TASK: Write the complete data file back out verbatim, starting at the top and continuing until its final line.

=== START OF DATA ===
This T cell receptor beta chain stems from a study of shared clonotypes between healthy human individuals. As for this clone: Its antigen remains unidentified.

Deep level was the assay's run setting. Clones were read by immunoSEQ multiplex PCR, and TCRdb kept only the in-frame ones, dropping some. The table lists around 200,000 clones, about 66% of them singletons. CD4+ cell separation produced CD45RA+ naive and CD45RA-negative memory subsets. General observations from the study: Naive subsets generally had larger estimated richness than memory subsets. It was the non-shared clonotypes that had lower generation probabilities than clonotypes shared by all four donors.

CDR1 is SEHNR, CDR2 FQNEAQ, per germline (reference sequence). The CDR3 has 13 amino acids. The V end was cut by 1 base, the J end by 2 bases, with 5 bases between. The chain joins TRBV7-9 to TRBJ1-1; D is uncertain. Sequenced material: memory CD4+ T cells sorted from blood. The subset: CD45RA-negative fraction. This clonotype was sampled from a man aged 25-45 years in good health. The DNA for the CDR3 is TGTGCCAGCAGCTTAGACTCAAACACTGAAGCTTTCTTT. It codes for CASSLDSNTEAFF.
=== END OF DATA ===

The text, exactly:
This T cell receptor beta chain stems from a study of shared clonotypes between healthy human individuals. As for this clone: Its antigen remains unidentified.

Deep level was the assay's run setting. Clones were read by immunoSEQ multiplex PCR, and TCRdb kept only the in-frame ones, dropping some. The table lists around 200,000 clones, about 66% of them singletons. CD4+ cell separation produced CD45RA+ naive and CD45RA-negative memory subsets. General observations from the study: Naive subsets generally had larger estimated richness than memory subsets. It was the non-shared clonotypes that had lower generation probabilities than clonotypes shared by all four donors.

CDR1 is SEHNR, CDR2 FQNEAQ, per germline (reference sequence). The CDR3 has 13 amino acids. The V end was cut by 1 base, the J end by 2 bases, with 5 bases between. The chain joins TRBV7-9 to TRBJ1-1; D is uncertain. Sequenced material: memory CD4+ T cells sorted from blood. The subset: CD45RA-negative fraction. This clonotype was sampled from a man aged 25-45 years in good health. The DNA for the CDR3 is TGTGCCAGCAGCTTAGACTCAAACACTGAAGCTTTCTTT. It codes for CASSLDSNTEAFF.